State of the Parties

How have Democrats and Republicans been doing since November?

Illustrator: Katie Heywood

Illustrator: Katie Heywood

The GOP: A House Divided

The Republican Party’s signature promise to voters collapsed in dramatic fashion as its legislation to repeal and replace the Affordable Care Act, often referred to as Obamacare, became nothing more than a failed campaign promise.

The party with unified control proved to be a party divided. Starting in 2009, the GOP promised to kill the ACA, making “repeal and replace” the party’s unofficial mantra as they took back control of the House in 2010. With its majority, the GOP voted 50 times to repeal the ACA during the Obama administration, but when the repeal stood a chance of passing, Republicans couldn’t stand together.

The reason for this? Conflicting conservative ideologies. The most conservative members felt that the GOP’s health care bill did not go far enough, while some of the moderate members felt that the bill offered too many concessions to win over those on the far right.

The main group getting the blame for this from President Trump and House Speaker Paul Ryan is the Freedom Caucus, a group of around 40 right-wing conservatives that formed in 2015. They insisted that the GOP’s bill should get rid of an ACA requirement that insurers cover health benefits such as maternity leave and mental-health care.

This is a familiar complaint conservatives have had since the GOP gained control of the House in 2010. The group was even responsible for the removal of John Boehner as house speaker. The White House is now considering working with Democrats to try and push its agenda before it does anything with the Freedom Caucus.

Trump touted himself as this great dealmaker, but ultimately fell short when it mattered most.

The debacle surrounding the GOP’s health care plan hurts the president the most. Trump touted himself as this great dealmaker, but ultimately fell short when it mattered most.

Healthcare isn’t the only thing that the GOP has been divided on. Republicans are deeply divided when it comes to trade policy, something that Trump prioritized greatly during his campaign. It will be interesting to see if Republicans can get together to pass a trade policy.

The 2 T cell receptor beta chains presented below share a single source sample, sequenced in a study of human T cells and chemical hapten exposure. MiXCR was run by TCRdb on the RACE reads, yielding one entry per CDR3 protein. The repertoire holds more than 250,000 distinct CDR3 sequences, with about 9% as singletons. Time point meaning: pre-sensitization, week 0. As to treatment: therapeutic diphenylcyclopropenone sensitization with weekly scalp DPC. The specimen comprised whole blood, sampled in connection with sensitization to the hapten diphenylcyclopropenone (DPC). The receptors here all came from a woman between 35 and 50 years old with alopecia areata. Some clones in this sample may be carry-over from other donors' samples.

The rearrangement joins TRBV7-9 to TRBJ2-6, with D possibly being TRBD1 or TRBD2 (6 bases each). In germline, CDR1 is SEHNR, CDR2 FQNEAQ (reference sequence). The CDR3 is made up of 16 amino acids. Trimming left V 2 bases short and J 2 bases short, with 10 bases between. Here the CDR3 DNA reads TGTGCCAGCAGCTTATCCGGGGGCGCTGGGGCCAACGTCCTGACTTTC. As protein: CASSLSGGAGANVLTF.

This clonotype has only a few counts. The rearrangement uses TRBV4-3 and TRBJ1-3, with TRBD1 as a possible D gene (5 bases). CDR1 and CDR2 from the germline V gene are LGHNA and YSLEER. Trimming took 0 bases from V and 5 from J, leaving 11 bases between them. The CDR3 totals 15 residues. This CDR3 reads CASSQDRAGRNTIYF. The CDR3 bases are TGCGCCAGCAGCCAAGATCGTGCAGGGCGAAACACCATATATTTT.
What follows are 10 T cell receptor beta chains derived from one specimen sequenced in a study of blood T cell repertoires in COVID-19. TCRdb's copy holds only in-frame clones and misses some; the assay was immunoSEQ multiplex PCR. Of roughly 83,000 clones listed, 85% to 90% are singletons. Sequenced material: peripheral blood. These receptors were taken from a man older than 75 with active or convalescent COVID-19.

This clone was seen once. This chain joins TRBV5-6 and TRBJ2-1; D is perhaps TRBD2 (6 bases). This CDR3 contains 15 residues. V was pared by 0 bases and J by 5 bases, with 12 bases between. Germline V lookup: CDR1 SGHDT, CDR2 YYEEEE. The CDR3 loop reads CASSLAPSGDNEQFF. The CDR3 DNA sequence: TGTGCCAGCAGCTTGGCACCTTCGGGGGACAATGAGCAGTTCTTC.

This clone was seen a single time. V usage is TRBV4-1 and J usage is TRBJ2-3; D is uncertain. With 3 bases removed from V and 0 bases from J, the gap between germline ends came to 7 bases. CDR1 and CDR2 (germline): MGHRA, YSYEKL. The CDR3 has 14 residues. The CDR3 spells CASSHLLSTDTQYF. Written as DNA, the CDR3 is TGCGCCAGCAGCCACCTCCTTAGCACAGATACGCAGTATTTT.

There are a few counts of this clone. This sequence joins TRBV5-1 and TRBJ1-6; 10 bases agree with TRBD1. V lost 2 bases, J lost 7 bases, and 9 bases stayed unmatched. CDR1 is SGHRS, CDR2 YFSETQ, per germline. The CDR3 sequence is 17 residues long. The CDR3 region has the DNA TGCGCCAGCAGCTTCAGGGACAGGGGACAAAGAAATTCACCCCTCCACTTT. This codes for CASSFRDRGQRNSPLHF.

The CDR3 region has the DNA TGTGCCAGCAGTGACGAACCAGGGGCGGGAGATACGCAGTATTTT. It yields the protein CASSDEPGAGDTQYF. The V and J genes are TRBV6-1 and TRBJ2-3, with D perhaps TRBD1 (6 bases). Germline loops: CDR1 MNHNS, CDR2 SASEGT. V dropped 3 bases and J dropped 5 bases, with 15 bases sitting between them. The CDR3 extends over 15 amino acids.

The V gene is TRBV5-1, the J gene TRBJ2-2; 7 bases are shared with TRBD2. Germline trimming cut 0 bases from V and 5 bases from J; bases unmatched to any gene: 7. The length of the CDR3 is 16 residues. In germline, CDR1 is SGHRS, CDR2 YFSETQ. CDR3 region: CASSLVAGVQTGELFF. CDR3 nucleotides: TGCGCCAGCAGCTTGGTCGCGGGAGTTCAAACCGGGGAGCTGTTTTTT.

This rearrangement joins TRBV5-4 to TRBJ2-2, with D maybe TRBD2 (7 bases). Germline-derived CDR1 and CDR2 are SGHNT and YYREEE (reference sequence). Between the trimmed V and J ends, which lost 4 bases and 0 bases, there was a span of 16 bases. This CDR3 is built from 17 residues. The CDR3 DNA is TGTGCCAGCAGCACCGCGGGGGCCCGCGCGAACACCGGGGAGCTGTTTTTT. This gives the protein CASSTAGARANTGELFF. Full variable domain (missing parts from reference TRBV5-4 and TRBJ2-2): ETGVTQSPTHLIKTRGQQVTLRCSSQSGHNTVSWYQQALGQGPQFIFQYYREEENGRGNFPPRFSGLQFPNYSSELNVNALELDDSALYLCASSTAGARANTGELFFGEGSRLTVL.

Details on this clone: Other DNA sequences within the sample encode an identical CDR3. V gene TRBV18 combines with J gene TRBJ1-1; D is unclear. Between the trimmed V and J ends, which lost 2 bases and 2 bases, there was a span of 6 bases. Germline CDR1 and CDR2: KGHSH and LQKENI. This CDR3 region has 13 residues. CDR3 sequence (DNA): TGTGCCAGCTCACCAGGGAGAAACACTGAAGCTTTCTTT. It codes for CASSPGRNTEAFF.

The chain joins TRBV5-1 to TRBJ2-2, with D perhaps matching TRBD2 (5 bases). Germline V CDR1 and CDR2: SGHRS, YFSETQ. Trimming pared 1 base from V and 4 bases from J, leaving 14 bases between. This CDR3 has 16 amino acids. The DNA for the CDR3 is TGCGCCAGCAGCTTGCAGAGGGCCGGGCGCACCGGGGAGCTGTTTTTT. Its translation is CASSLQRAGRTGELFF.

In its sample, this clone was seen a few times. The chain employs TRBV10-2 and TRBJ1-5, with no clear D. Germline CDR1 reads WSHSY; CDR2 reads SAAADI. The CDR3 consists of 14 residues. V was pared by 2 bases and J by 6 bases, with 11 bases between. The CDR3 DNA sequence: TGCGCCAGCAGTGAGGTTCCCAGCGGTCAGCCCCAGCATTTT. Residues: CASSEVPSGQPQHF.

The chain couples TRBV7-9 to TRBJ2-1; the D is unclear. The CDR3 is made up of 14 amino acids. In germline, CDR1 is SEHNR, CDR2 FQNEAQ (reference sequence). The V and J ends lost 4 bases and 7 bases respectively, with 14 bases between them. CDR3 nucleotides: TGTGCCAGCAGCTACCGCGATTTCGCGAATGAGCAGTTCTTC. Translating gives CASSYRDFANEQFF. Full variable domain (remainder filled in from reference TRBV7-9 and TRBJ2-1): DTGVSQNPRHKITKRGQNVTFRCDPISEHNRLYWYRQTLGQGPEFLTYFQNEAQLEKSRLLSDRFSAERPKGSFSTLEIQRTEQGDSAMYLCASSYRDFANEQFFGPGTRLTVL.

Overall, Republicans will need to regroup and come together, especially if they want to maintain their majority come 2018. Midterms are often reflective on how the president and his party are doing, and so far, they are not doing much.

The Democrats: Restructuring in progress

The election was a disaster for Democrats; there is no doubt about that. Not only did they lose the presidency, but also narrowly failed to retake the Senate, gained very few seats in the House, and their losses in state legislatures piled up.

So what changes have the Democrats made since November?

The biggest change Democrats have made is at the top: the chair of the Democratic National Committee. Following the DNC email leak, which seemed to show that DNC leaders favored Hillary Clinton in the primary election, then-DNC chair Debbie Wasserman Schultz resigned and Donna Brazile became the interim chair. Brazile then announced that she would not run for a full term. With no president to appoint a chair, this became the first contested DNC chair race since 1985.

This contested race reminded many of the primaries between Clinton and Bernie Sanders, especially between the two frontrunners of the race: former Labor Secretary Tom Perez and Rep. Keith Ellison of Minnesota’s 5th congressional district.

Why the comparisons? Ellison was backed by Sanders and was seen as the more progressive choice to be the new face of the DNC, while Perez was the more establishment figure, much like Clinton. Perez ultimately won the race, dealing a blow to the liberal wing of the Democratic Party, with many warning that by picking Perez, the DNC was alienating a “growing resistance” that organized against President Trump.

The Democrats seemed to learn from their mistakes; after Perez won the race, he gave Ellison the role of deputy party chair.

The Democrats seemed to learn from their mistakes; after Perez won the race, he gave Ellison the role of deputy party chair. Yes, it was mostly a symbolic gesture, but it showed a step toward party unity, something the Democrats sorely need after their losses in 2016.

The next stage for Perez is to restructure the DNC. The first step in doing so was to ask all of the committee’s staffers to submit their resignations. This is no surprise—the party had already been reducing its staff size. The overhaul should be good for progressive members of the Democratic Party who very much want to move past the DNC’s actions during the election.

The Democrats have taken their first steps toward reformation, but there is still work to be done. If Democrats want any chance of retaking any majorities in the 2018 midterm elections, they must continue in the direction of unity.